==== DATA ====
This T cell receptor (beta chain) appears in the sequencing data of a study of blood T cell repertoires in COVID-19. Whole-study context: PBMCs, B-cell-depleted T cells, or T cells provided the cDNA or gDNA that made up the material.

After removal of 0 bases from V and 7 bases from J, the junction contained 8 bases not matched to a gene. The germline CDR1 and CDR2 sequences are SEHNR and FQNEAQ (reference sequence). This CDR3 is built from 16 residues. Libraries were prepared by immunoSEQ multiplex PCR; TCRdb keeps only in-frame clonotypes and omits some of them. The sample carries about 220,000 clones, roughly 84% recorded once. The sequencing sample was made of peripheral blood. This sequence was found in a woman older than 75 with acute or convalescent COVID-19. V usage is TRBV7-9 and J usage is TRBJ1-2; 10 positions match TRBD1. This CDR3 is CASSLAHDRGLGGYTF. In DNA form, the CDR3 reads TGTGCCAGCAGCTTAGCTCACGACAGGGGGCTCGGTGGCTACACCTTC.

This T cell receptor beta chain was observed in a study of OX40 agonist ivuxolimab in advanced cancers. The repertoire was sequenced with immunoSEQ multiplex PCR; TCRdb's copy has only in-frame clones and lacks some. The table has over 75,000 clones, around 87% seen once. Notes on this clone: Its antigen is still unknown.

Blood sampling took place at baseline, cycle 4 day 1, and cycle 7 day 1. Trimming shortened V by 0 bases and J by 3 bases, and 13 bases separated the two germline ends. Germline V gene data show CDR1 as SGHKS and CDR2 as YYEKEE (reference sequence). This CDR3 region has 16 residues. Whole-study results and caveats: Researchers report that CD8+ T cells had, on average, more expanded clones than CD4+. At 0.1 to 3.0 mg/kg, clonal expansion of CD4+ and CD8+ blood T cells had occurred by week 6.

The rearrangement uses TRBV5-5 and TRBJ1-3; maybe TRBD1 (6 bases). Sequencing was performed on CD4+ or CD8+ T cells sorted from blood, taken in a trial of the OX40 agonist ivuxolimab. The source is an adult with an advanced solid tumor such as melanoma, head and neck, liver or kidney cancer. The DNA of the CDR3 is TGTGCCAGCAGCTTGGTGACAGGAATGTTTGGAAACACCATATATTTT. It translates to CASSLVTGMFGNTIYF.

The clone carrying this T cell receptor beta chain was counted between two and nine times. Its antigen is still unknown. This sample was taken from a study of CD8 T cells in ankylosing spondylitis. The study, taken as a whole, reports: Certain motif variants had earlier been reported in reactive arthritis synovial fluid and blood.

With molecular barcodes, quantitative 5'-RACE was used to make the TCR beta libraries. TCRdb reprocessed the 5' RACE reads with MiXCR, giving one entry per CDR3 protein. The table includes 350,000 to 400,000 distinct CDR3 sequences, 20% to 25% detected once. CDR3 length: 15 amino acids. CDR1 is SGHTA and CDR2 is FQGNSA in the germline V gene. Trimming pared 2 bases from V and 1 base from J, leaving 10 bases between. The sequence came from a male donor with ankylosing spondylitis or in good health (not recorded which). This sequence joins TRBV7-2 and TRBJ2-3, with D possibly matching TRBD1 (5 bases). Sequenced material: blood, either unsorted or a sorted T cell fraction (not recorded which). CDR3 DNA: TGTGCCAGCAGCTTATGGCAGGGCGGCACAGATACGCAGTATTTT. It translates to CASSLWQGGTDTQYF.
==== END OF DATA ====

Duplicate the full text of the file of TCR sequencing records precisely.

This T cell receptor (beta chain) appears in the sequencing data of a study of blood T cell repertoires in COVID-19. Whole-study context: PBMCs, B-cell-depleted T cells, or T cells provided the cDNA or gDNA that made up the material.

After removal of 0 bases from V and 7 bases from J, the junction contained 8 bases not matched to a gene. The germline CDR1 and CDR2 sequences are SEHNR and FQNEAQ (reference sequence). This CDR3 is built from 16 residues. Libraries were prepared by immunoSEQ multiplex PCR; TCRdb keeps only in-frame clonotypes and omits some of them. The sample carries about 220,000 clones, roughly 84% recorded once. The sequencing sample was made of peripheral blood. This sequence was found in a woman older than 75 with acute or convalescent COVID-19. V usage is TRBV7-9 and J usage is TRBJ1-2; 10 positions match TRBD1. This CDR3 is CASSLAHDRGLGGYTF. In DNA form, the CDR3 reads TGTGCCAGCAGCTTAGCTCACGACAGGGGGCTCGGTGGCTACACCTTC.

This T cell receptor beta chain was observed in a study of OX40 agonist ivuxolimab in advanced cancers. The repertoire was sequenced with immunoSEQ multiplex PCR; TCRdb's copy has only in-frame clones and lacks some. The table has over 75,000 clones, around 87% seen once. Notes on this clone: Its antigen is still unknown.

Blood sampling took place at baseline, cycle 4 day 1, and cycle 7 day 1. Trimming shortened V by 0 bases and J by 3 bases, and 13 bases separated the two germline ends. Germline V gene data show CDR1 as SGHKS and CDR2 as YYEKEE (reference sequence). This CDR3 region has 16 residues. Whole-study results and caveats: Researchers report that CD8+ T cells had, on average, more expanded clones than CD4+. At 0.1 to 3.0 mg/kg, clonal expansion of CD4+ and CD8+ blood T cells had occurred by week 6.

The rearrangement uses TRBV5-5 and TRBJ1-3; maybe TRBD1 (6 bases). Sequencing was performed on CD4+ or CD8+ T cells sorted from blood, taken in a trial of the OX40 agonist ivuxolimab. The source is an adult with an advanced solid tumor such as melanoma, head and neck, liver or kidney cancer. The DNA of the CDR3 is TGTGCCAGCAGCTTGGTGACAGGAATGTTTGGAAACACCATATATTTT. It translates to CASSLVTGMFGNTIYF.

The clone carrying this T cell receptor beta chain was counted between two and nine times. Its antigen is still unknown. This sample was taken from a study of CD8 T cells in ankylosing spondylitis. The study, taken as a whole, reports: Certain motif variants had earlier been reported in reactive arthritis synovial fluid and blood.

With molecular barcodes, quantitative 5'-RACE was used to make the TCR beta libraries. TCRdb reprocessed the 5' RACE reads with MiXCR, giving one entry per CDR3 protein. The table includes 350,000 to 400,000 distinct CDR3 sequences, 20% to 25% detected once. CDR3 length: 15 amino acids. CDR1 is SGHTA and CDR2 is FQGNSA in the germline V gene. Trimming pared 2 bases from V and 1 base from J, leaving 10 bases between. The sequence came from a male donor with ankylosing spondylitis or in good health (not recorded which). This sequence joins TRBV7-2 and TRBJ2-3, with D possibly matching TRBD1 (5 bases). Sequenced material: blood, either unsorted or a sorted T cell fraction (not recorded which). CDR3 DNA: TGTGCCAGCAGCTTATGGCAGGGCGGCACAGATACGCAGTATTTT. It translates to CASSLWQGGTDTQYF.